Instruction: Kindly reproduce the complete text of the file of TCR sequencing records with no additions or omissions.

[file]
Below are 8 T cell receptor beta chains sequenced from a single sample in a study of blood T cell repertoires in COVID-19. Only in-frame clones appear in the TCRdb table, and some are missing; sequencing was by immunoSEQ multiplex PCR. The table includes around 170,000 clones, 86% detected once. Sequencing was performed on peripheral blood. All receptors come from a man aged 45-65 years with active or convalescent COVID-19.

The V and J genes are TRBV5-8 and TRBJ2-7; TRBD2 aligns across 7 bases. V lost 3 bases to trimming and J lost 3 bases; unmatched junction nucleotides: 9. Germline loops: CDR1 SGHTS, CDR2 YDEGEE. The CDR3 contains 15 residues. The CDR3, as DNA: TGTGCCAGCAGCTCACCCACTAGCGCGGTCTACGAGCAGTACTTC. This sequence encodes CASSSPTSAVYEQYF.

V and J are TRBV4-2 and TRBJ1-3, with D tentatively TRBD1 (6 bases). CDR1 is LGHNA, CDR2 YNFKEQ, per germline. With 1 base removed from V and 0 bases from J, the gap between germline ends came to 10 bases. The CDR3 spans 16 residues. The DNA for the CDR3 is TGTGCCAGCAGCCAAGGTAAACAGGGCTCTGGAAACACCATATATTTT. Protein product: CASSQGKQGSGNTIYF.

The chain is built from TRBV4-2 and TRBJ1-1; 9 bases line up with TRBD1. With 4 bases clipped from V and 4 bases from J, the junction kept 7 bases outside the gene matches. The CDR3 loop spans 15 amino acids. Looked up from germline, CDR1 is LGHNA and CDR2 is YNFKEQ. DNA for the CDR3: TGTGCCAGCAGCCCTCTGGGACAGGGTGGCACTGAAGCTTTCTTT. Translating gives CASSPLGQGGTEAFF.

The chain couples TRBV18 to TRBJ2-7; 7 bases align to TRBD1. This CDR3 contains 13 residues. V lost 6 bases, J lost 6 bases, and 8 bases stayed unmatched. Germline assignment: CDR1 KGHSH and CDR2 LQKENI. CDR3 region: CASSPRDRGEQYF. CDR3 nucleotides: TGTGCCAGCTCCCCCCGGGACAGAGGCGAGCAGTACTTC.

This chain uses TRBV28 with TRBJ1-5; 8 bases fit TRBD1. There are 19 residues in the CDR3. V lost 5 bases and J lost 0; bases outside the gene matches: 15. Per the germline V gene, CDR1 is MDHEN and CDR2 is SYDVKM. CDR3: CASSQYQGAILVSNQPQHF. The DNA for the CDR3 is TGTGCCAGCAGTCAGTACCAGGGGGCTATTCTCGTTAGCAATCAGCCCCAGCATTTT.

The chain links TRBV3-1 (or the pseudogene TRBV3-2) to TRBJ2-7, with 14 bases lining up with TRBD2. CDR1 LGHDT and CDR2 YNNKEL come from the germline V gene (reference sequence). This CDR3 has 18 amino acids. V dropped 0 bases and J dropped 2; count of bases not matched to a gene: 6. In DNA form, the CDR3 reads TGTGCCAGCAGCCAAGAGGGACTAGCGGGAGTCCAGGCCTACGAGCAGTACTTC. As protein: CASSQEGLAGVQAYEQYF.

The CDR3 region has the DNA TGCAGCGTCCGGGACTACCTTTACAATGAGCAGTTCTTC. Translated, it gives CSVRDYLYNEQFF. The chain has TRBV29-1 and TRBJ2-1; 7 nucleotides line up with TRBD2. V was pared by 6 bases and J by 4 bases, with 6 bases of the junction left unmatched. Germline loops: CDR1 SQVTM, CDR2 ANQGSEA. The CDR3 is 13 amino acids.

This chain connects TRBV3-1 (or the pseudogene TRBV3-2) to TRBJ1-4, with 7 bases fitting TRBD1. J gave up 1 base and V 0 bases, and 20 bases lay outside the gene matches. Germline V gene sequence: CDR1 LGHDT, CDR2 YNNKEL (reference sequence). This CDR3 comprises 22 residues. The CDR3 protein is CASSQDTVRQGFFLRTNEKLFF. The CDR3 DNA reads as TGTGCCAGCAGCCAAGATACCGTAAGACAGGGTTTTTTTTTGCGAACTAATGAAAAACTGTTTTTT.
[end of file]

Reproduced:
Below are 8 T cell receptor beta chains sequenced from a single sample in a study of blood T cell repertoires in COVID-19. Only in-frame clones appear in the TCRdb table, and some are missing; sequencing was by immunoSEQ multiplex PCR. The table includes around 170,000 clones, 86% detected once. Sequencing was performed on peripheral blood. All receptors come from a man aged 45-65 years with active or convalescent COVID-19.

The V and J genes are TRBV5-8 and TRBJ2-7; TRBD2 aligns across 7 bases. V lost 3 bases to trimming and J lost 3 bases; unmatched junction nucleotides: 9. Germline loops: CDR1 SGHTS, CDR2 YDEGEE. The CDR3 contains 15 residues. The CDR3, as DNA: TGTGCCAGCAGCTCACCCACTAGCGCGGTCTACGAGCAGTACTTC. This sequence encodes CASSSPTSAVYEQYF.

V and J are TRBV4-2 and TRBJ1-3, with D tentatively TRBD1 (6 bases). CDR1 is LGHNA, CDR2 YNFKEQ, per germline. With 1 base removed from V and 0 bases from J, the gap between germline ends came to 10 bases. The CDR3 spans 16 residues. The DNA for the CDR3 is TGTGCCAGCAGCCAAGGTAAACAGGGCTCTGGAAACACCATATATTTT. Protein product: CASSQGKQGSGNTIYF.

The chain is built from TRBV4-2 and TRBJ1-1; 9 bases line up with TRBD1. With 4 bases clipped from V and 4 bases from J, the junction kept 7 bases outside the gene matches. The CDR3 loop spans 15 amino acids. Looked up from germline, CDR1 is LGHNA and CDR2 is YNFKEQ. DNA for the CDR3: TGTGCCAGCAGCCCTCTGGGACAGGGTGGCACTGAAGCTTTCTTT. Translating gives CASSPLGQGGTEAFF.

The chain couples TRBV18 to TRBJ2-7; 7 bases align to TRBD1. This CDR3 contains 13 residues. V lost 6 bases, J lost 6 bases, and 8 bases stayed unmatched. Germline assignment: CDR1 KGHSH and CDR2 LQKENI. CDR3 region: CASSPRDRGEQYF. CDR3 nucleotides: TGTGCCAGCTCCCCCCGGGACAGAGGCGAGCAGTACTTC.

This chain uses TRBV28 with TRBJ1-5; 8 bases fit TRBD1. There are 19 residues in the CDR3. V lost 5 bases and J lost 0; bases outside the gene matches: 15. Per the germline V gene, CDR1 is MDHEN and CDR2 is SYDVKM. CDR3: CASSQYQGAILVSNQPQHF. The DNA for the CDR3 is TGTGCCAGCAGTCAGTACCAGGGGGCTATTCTCGTTAGCAATCAGCCCCAGCATTTT.

The chain links TRBV3-1 (or the pseudogene TRBV3-2) to TRBJ2-7, with 14 bases lining up with TRBD2. CDR1 LGHDT and CDR2 YNNKEL come from the germline V gene (reference sequence). This CDR3 has 18 amino acids. V dropped 0 bases and J dropped 2; count of bases not matched to a gene: 6. In DNA form, the CDR3 reads TGTGCCAGCAGCCAAGAGGGACTAGCGGGAGTCCAGGCCTACGAGCAGTACTTC. As protein: CASSQEGLAGVQAYEQYF.

The CDR3 region has the DNA TGCAGCGTCCGGGACTACCTTTACAATGAGCAGTTCTTC. Translated, it gives CSVRDYLYNEQFF. The chain has TRBV29-1 and TRBJ2-1; 7 nucleotides line up with TRBD2. V was pared by 6 bases and J by 4 bases, with 6 bases of the junction left unmatched. Germline loops: CDR1 SQVTM, CDR2 ANQGSEA. The CDR3 is 13 amino acids.

This chain connects TRBV3-1 (or the pseudogene TRBV3-2) to TRBJ1-4, with 7 bases fitting TRBD1. J gave up 1 base and V 0 bases, and 20 bases lay outside the gene matches. Germline V gene sequence: CDR1 LGHDT, CDR2 YNNKEL (reference sequence). This CDR3 comprises 22 residues. The CDR3 protein is CASSQDTVRQGFFLRTNEKLFF. The CDR3 DNA reads as TGTGCCAGCAGCCAAGATACCGTAAGACAGGGTTTTTTTTTGCGAACTAATGAAAAACTGTTTTTT.